Source:Journal of Chemical Theory and Computation, 9:119 - 125, 2013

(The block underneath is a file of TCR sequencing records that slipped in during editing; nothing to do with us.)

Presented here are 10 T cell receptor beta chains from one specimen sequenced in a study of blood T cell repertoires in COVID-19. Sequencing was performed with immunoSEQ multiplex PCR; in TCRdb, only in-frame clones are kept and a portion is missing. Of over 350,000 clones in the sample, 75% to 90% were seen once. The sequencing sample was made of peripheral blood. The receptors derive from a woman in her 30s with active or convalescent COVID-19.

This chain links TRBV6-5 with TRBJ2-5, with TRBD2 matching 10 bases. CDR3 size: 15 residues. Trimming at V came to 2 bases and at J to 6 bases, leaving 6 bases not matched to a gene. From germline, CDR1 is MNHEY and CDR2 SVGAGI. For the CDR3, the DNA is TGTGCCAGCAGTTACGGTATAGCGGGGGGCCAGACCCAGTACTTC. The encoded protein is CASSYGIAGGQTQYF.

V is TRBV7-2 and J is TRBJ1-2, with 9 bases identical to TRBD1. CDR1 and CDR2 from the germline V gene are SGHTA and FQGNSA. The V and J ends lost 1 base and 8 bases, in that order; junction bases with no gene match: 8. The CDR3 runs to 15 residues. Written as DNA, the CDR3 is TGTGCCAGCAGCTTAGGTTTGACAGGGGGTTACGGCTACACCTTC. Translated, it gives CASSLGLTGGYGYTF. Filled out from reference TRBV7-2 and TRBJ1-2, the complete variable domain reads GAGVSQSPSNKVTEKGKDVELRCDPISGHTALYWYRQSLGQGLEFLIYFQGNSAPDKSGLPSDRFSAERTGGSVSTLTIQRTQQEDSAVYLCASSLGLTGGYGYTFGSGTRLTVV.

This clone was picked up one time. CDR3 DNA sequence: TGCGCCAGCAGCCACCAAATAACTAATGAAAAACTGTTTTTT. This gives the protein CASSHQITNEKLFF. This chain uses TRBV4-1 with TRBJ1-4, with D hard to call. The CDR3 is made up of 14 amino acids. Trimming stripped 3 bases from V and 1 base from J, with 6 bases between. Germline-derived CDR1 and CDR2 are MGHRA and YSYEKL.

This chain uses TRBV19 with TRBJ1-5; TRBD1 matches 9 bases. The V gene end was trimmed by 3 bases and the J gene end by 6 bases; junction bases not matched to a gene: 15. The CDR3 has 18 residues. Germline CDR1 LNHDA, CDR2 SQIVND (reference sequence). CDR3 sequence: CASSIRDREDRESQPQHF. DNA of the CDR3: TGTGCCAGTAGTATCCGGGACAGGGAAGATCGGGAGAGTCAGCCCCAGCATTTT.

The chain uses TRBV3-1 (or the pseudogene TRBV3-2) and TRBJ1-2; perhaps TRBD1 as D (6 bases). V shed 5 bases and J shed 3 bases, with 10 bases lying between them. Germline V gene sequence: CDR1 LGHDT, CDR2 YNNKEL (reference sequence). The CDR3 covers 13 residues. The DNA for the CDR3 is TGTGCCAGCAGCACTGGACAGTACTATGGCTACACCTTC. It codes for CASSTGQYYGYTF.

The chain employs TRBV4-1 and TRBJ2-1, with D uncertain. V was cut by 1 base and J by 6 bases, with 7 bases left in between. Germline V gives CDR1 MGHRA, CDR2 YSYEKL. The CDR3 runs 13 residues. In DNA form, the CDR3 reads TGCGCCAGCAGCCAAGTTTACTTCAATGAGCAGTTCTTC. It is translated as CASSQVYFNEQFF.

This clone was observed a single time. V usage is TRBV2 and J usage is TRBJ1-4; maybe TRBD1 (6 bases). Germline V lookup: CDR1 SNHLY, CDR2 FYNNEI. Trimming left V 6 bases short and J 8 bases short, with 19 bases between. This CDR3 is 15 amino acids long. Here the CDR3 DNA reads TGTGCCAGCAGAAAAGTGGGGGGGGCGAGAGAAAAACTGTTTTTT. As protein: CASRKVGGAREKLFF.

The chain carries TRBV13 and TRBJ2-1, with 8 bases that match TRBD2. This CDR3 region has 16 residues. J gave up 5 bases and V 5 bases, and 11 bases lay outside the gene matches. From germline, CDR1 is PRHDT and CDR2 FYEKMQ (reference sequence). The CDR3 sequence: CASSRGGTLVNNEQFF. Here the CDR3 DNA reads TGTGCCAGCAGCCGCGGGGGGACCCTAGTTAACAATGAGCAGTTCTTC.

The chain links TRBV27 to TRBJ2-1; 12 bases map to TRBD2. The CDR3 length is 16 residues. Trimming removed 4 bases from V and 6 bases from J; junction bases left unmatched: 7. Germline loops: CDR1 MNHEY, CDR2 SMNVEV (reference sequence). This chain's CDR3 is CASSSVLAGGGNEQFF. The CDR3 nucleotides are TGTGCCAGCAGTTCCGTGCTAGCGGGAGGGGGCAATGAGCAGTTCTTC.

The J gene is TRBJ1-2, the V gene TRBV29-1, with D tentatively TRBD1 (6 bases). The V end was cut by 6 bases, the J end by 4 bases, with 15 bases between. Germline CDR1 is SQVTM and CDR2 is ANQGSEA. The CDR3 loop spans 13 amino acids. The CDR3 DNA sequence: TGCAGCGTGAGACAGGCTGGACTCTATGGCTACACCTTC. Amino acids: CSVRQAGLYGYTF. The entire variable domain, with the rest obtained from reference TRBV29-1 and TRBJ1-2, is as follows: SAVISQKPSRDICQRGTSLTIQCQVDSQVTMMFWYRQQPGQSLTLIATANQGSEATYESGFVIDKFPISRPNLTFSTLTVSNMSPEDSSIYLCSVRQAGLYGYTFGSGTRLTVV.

It is widely recognized that atomistic Molecular Dynamics (MD), a classical simulation method, captures the essential physics of protein dynamics. That idea is supported by a theoretical study showing that various MD force-fields provide a consensus picture of protein fluctuations in aqueous solution [Rueda, M. et al. Proc. Natl. Acad. Sci. U.S.A. 2007, 104, 796-801]. However, atomistic MD cannot be applied to most biologically relevant processes due to its limitation to relatively short time scales. Much longer time scales can be accessed by properly designed coarse-grained models. We demonstrate that the aforementioned consensus view of protein dynamics from short (nanosecond) time scale MD simulations is fairly consistent with the dynamics of the coarse-grained protein model - the CABS model. The CABS model employs stochastic dynamics (a Monte Carlo method) and a knowledge-based force-field, which is not biased toward the native structure of a simulated protein. Since CABS-based dynamics allows for the simulation of entire folding (or multiple folding events) in a single run, integration of the CABS approach with all-atom MD promises a convenient (and computationally feasible) means for the long-time multiscale molecular modeling of protein systems with atomistic resolution.